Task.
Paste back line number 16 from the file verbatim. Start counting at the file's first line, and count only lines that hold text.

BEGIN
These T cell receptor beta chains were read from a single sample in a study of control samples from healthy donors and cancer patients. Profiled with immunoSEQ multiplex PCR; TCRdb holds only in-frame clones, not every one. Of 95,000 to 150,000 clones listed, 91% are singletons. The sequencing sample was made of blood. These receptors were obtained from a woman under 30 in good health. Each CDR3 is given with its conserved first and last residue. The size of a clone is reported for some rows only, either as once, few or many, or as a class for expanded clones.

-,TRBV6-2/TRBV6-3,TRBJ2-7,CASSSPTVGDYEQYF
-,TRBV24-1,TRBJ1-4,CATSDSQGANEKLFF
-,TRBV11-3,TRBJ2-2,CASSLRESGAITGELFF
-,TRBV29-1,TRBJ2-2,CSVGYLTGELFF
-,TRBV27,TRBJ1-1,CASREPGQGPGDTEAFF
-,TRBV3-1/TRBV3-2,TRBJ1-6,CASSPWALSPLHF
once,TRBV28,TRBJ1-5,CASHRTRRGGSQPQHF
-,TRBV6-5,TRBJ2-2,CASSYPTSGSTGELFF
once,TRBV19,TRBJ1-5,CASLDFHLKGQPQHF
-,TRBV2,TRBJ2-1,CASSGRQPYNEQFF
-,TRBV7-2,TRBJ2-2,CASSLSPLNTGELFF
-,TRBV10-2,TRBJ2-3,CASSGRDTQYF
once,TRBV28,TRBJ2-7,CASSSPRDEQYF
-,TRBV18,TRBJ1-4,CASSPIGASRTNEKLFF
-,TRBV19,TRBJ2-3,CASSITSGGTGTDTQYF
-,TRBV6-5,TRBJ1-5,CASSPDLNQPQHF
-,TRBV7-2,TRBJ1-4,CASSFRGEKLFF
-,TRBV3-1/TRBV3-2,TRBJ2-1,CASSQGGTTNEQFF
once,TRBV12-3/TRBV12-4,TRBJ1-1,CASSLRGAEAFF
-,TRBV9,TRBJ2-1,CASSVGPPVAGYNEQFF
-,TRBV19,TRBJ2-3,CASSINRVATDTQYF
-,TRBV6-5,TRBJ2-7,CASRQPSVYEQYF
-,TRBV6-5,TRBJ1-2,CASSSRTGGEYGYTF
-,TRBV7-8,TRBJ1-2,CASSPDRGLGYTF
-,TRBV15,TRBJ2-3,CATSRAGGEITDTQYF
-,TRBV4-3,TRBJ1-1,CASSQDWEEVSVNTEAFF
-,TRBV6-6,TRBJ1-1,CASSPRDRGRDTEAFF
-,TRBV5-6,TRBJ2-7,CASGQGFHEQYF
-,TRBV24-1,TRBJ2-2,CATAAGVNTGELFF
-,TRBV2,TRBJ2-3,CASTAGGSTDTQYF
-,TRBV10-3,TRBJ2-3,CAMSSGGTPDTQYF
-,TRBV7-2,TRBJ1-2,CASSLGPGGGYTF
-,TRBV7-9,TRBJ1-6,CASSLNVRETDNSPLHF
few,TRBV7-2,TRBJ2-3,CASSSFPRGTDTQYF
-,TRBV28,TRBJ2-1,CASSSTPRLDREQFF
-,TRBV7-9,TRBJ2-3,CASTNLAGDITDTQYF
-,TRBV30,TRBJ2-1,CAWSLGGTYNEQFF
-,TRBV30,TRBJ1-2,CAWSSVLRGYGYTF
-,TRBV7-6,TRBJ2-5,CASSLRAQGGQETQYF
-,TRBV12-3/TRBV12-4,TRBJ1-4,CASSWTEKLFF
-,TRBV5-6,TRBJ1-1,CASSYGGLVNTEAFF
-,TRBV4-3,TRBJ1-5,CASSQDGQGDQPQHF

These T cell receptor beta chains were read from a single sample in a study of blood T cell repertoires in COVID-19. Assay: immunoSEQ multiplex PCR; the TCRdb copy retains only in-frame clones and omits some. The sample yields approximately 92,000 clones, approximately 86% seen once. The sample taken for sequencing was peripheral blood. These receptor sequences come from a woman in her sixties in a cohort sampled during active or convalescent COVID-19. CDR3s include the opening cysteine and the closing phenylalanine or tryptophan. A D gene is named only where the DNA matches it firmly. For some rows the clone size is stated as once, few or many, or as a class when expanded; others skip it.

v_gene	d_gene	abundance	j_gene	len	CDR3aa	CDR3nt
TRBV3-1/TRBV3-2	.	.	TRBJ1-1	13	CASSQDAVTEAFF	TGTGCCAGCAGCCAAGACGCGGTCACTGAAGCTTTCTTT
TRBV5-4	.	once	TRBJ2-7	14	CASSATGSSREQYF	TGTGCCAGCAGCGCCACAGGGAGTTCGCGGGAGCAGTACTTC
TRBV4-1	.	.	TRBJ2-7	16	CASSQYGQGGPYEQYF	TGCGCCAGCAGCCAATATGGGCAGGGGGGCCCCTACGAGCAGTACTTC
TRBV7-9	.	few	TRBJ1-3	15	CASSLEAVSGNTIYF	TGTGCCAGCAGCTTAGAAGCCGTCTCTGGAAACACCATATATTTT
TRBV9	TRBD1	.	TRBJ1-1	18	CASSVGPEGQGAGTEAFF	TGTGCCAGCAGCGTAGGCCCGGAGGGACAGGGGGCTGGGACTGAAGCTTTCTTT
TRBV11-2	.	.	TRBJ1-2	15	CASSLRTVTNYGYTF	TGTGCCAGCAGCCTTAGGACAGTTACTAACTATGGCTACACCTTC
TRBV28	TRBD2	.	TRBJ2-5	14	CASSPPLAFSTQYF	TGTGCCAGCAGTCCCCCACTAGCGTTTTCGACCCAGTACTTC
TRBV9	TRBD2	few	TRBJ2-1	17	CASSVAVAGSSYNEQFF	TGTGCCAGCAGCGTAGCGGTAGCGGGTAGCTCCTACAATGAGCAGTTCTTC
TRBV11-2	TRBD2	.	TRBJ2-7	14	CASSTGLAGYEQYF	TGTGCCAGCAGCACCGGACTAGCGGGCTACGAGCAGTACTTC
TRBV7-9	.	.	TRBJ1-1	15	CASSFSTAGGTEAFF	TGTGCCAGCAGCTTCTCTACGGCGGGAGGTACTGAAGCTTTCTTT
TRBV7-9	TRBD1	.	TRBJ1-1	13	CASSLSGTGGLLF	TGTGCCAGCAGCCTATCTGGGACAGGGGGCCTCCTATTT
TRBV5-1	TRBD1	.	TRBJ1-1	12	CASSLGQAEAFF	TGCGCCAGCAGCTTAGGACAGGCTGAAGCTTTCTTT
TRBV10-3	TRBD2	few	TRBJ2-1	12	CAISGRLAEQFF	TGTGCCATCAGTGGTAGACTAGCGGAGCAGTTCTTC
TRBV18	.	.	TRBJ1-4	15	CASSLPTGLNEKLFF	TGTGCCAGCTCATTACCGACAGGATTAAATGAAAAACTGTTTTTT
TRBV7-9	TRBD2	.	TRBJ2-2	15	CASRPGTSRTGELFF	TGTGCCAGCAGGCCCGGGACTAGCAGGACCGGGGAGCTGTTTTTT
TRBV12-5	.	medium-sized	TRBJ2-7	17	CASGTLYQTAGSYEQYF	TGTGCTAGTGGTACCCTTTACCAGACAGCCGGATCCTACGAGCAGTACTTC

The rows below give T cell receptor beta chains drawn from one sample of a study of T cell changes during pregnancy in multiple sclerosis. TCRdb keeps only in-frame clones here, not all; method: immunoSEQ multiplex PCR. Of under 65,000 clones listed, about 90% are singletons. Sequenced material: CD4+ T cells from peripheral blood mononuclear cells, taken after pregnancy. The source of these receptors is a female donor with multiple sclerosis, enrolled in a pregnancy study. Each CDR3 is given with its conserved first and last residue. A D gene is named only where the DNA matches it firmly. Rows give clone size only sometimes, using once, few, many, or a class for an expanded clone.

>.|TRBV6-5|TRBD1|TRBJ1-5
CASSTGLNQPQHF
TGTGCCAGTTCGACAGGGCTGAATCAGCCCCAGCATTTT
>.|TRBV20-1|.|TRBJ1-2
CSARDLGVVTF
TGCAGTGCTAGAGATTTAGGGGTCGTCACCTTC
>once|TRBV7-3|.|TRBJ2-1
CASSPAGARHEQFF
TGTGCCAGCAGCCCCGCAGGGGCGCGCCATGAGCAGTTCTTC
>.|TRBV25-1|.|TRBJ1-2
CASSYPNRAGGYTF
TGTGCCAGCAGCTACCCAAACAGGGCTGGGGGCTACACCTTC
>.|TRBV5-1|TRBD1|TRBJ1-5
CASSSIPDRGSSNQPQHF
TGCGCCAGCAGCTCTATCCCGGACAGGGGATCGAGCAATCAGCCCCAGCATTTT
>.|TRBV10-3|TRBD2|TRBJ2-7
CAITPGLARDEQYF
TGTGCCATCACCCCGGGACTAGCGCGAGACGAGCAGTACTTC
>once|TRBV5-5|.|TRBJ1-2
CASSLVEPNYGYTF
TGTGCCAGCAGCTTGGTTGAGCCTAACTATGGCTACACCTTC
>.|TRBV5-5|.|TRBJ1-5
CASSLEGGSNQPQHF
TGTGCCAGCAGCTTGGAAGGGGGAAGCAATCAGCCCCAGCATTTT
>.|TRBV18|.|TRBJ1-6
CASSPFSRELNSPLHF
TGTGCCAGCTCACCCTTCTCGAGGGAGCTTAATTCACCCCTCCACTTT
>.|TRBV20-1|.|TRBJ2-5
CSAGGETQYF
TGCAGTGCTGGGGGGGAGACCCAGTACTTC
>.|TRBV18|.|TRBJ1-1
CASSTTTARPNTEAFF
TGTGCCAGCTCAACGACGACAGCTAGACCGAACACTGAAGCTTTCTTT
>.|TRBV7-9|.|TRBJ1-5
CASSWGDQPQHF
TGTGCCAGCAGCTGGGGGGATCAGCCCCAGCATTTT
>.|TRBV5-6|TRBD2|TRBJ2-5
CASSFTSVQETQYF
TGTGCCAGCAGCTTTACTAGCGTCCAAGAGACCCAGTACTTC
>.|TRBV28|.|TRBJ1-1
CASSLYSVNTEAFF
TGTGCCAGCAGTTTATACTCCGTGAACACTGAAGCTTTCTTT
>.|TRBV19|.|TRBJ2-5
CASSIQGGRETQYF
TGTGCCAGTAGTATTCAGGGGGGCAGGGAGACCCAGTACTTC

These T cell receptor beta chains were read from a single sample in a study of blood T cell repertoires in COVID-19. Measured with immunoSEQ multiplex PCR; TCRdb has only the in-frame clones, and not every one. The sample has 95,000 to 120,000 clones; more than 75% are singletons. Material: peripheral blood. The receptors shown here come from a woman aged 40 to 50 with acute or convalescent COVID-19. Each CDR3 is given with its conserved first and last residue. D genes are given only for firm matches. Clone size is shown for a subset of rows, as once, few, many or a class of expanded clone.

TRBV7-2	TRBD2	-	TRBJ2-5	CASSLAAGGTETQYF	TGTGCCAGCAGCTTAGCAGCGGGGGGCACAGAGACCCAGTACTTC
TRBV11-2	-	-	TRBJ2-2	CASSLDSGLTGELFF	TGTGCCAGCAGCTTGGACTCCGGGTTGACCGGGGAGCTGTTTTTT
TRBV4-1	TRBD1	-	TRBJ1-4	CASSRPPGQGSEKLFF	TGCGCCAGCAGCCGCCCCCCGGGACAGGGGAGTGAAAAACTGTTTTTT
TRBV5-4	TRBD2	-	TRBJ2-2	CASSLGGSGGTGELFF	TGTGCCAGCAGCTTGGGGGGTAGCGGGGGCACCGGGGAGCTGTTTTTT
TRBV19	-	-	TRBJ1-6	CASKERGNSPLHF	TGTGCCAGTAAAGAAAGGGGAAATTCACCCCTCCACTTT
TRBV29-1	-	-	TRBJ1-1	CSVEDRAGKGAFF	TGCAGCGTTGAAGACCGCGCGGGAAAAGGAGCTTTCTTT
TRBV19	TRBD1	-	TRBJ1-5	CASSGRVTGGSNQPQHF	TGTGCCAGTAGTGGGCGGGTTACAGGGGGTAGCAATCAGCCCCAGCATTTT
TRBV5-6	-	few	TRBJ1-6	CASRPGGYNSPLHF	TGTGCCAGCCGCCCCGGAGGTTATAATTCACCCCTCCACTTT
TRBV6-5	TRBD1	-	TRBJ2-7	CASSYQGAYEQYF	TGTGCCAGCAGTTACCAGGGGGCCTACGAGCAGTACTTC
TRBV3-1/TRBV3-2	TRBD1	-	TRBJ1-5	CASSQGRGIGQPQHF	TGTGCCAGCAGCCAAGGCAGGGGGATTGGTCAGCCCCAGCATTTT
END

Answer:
-,TRBV19,TRBJ2-3,CASSITSGGTGTDTQYF